Categories
Editor's pick technology

L’Oréal introduces AI skin diagnosis tool deploying user selfies

L’Oréal has unveiled an AI-enabled digital skin diagnosis tool that uses selfies to assess the user’s skin in order to make skincare recommendations tailored to the individual.

The Skinconsult tool deploys AI technology developed by virtual try-on beauty company Modiface combined with L’Oréal’s own research, which includes 6,000 clinical images of men and women across countries such as France, India and China, as well as 4,000 user selfies in different lighting conditions.

“Our mission is beauty for all,” said Lubomira Rochet, chief digital director of the French group, speaking at a press conference for WWD. Rochet added that she believes services will be the new way for users to discover their brands and products, and that this particular system is promoting the “democratization” of skin diagnosis, since all a potential user needs is a smartphone to snap a selfie.

To use the tool, the customer must upload a selfie onto a website, which is then analyzed in terms of areas of strength and improvement using seven different aging variables: under-eye wrinkles, lack of firmness, fine lines, lack of radiance, dark spots, deep wrinkles and pores. The result is a bespoke skincare regime that aims to meet their individual needs.

According to the group’s executives, a typical analysis under this system resulted in the same skin diagnosis as an average of 12 dermatologists. The bespoke result, however, still encourages users to see a specialist regularly.

The new tool was first introduced in January in Canada under L’Oréal’s Vichy brand, and there are plans to further expand it across the brand’s websites worldwide in the future.

The launch is the latest of a series of new services and products that L’Oréal has piloted over the last couple of years as it flexes its muscles as a leader in the beauty tech scene. Its acquisition of Canadian startup Modiface in 2018 has so far also resulted in a long-term AR push that includes virtual beauty consultations through Facebook, while other tech launches include its growing My Skin Track UV sensor range for La Roche Posay, and on-demand personalized serums under skincare brand Skinceuticals.

How are you thinking about innovation? We’re all about finding you the perfect partners to do so. The Current Global is a consultancy transforming how fashion, beauty and consumer retail brands intersect with technology. We deliver innovative integrations and experiences, powered by a network of top technologies and startups. Get in touch to learn more.

Categories
Campaigns

Fruit of the Loom combats shirtless selfies in new PSA

Fruit of the Loom
Fruit of the Loom

Fruit of the Loom has released a tongue-in-cheek play on a public service announcement, decrying the spread of men’s shirtless selfies across our social media channels.

“Every 7.3 seconds, a man posts a photo of himself without a shirt,” the ad begins, taking on a sober tone that mimics other such calls for help.

The spot, created by CP+B, goes beyond blaming those in the images for their lack of shirts, however, instead highlighting the fact the lesser quality products they’re choosing are clearly falling apart before men can take a picture in them. The ad cleverly evidences this in the hashtags frequently used to caption the topless shots: #ripped #shredded and #cutup.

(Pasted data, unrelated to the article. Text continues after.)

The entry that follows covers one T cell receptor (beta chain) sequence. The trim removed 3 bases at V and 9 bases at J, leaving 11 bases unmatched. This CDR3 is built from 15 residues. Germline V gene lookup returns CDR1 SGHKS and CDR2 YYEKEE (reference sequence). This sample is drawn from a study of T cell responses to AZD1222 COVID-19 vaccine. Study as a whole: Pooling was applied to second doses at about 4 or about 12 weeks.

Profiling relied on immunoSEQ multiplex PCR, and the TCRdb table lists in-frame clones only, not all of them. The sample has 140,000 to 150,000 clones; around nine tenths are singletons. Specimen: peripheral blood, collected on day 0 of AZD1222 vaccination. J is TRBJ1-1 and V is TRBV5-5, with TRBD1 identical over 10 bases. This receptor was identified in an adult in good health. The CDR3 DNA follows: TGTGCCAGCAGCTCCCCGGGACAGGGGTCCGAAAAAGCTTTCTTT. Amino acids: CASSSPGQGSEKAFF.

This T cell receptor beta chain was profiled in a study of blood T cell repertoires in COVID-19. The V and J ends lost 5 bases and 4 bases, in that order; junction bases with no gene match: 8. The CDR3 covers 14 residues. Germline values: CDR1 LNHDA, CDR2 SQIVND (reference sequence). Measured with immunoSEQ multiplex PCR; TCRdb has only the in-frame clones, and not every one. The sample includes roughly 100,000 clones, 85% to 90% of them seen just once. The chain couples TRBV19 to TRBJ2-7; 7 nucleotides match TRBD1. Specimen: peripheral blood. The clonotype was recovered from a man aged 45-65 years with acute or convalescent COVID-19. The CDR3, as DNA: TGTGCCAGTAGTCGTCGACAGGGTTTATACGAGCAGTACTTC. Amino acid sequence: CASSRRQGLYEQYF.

It calls for viewers to use the hashtag #putashirton in return, and to help save such individuals from the senseless spread of shirtlessness, by buying them their own Fruit of the Loom tee instead.

On an accompanying webpage – accessed via PutaShirtOn.org, the company explains: “For just the cost of a sandwich, you can help a man in need get his very own Fruit of the Loom Eversoft tee. Thanks to Dual Defense technology, Eversoft doesn’t just protect against odor and moisture, it defends against shirtlessness. Your generosity will keep a man from ever having to take a shirtless selfie again.”

“Every shirtless selfie is a cry for a quality t-shirt,” the commentary around the commercial adds.

Categories
Editor's pick technology

Berlin designer showcases new collection on 3D-printed mannequins

michaelmichalsky

3D printing has taken off in recent years, with yearly shows dedicated to the technology taking place in countries ranging from the US to Israel, Turkey and Argentina, not to mention numerous advances consistently being applied to the fashion industry. This week it was the turn of designer Micheal Michalsky, who opted to showcase his new couture line on miniature 3D-printed mannequins during Mercedes-Benz Fashion week Berlin.

The “Reality” exhibition features 15 3D-printed dolls adorned in the German designer’s most recent looks. Each life-like figure is only a foot in height, and reminiscent of 17th century miniature fashion mannequins that couturiers would use to sell their designs to various royal courts and clients around the world, reports 3ders.org.

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Michalsky is well know for being adidas’ creative director from 1995 to 2006, as well as providing fashion week in Berlin with big red carpet openings and events in collaboration with stars such as Lady Gaga and Marina and the Diamonds. More recently he became the creative expert at Düsseldorf based 3D printing tech company, Doob Group AG, which specialises in 3D scanning and the manufacturing of these 3D-printed figurines (frequently done as selfies and affectionately known as “Doobs”).

On the collaboration, he said: “Printing in 3D is a future technology, which already has influences fashion and will carry weight more and more in future [sic]. This is what fascinates me and I’m really excited about working together. I love and accept the challenge to merge technology with innovation and design and to relaunch the company’s optical appearance in public.”